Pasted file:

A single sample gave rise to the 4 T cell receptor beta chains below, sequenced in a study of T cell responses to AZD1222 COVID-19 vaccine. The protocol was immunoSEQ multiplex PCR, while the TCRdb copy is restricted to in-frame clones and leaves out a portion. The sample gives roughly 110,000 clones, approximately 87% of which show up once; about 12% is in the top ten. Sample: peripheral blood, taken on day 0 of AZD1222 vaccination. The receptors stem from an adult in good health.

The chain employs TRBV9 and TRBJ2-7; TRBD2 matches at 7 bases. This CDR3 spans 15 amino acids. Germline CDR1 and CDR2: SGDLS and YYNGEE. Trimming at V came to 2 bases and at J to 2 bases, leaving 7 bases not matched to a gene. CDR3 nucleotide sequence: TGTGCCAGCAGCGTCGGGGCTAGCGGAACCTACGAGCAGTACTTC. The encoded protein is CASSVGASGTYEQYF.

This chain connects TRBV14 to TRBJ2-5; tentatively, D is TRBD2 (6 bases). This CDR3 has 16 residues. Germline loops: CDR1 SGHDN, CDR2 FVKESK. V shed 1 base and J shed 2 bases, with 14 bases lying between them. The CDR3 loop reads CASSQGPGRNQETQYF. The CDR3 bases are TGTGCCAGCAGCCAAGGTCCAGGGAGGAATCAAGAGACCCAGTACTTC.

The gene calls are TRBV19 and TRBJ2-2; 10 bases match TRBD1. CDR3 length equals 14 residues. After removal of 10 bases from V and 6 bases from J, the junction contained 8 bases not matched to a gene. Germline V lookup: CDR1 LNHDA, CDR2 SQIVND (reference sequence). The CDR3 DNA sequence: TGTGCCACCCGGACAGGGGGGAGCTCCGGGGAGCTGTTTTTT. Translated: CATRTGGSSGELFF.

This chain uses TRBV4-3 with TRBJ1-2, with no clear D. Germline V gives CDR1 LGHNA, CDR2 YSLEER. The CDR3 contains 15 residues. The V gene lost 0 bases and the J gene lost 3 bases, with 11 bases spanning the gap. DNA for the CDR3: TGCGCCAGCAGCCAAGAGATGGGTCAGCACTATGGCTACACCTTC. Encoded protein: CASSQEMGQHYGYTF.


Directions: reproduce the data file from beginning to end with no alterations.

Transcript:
A single sample gave rise to the 4 T cell receptor beta chains below, sequenced in a study of T cell responses to AZD1222 COVID-19 vaccine. The protocol was immunoSEQ multiplex PCR, while the TCRdb copy is restricted to in-frame clones and leaves out a portion. The sample gives roughly 110,000 clones, approximately 87% of which show up once; about 12% is in the top ten. Sample: peripheral blood, taken on day 0 of AZD1222 vaccination. The receptors stem from an adult in good health.

The chain employs TRBV9 and TRBJ2-7; TRBD2 matches at 7 bases. This CDR3 spans 15 amino acids. Germline CDR1 and CDR2: SGDLS and YYNGEE. Trimming at V came to 2 bases and at J to 2 bases, leaving 7 bases not matched to a gene. CDR3 nucleotide sequence: TGTGCCAGCAGCGTCGGGGCTAGCGGAACCTACGAGCAGTACTTC. The encoded protein is CASSVGASGTYEQYF.

This chain connects TRBV14 to TRBJ2-5; tentatively, D is TRBD2 (6 bases). This CDR3 has 16 residues. Germline loops: CDR1 SGHDN, CDR2 FVKESK. V shed 1 base and J shed 2 bases, with 14 bases lying between them. The CDR3 loop reads CASSQGPGRNQETQYF. The CDR3 bases are TGTGCCAGCAGCCAAGGTCCAGGGAGGAATCAAGAGACCCAGTACTTC.

The gene calls are TRBV19 and TRBJ2-2; 10 bases match TRBD1. CDR3 length equals 14 residues. After removal of 10 bases from V and 6 bases from J, the junction contained 8 bases not matched to a gene. Germline V lookup: CDR1 LNHDA, CDR2 SQIVND (reference sequence). The CDR3 DNA sequence: TGTGCCACCCGGACAGGGGGGAGCTCCGGGGAGCTGTTTTTT. Translated: CATRTGGSSGELFF.

This chain uses TRBV4-3 with TRBJ1-2, with no clear D. Germline V gives CDR1 LGHNA, CDR2 YSLEER. The CDR3 contains 15 residues. The V gene lost 0 bases and the J gene lost 3 bases, with 11 bases spanning the gap. DNA for the CDR3: TGCGCCAGCAGCCAAGAGATGGGTCAGCACTATGGCTACACCTTC. Encoded protein: CASSQEMGQHYGYTF.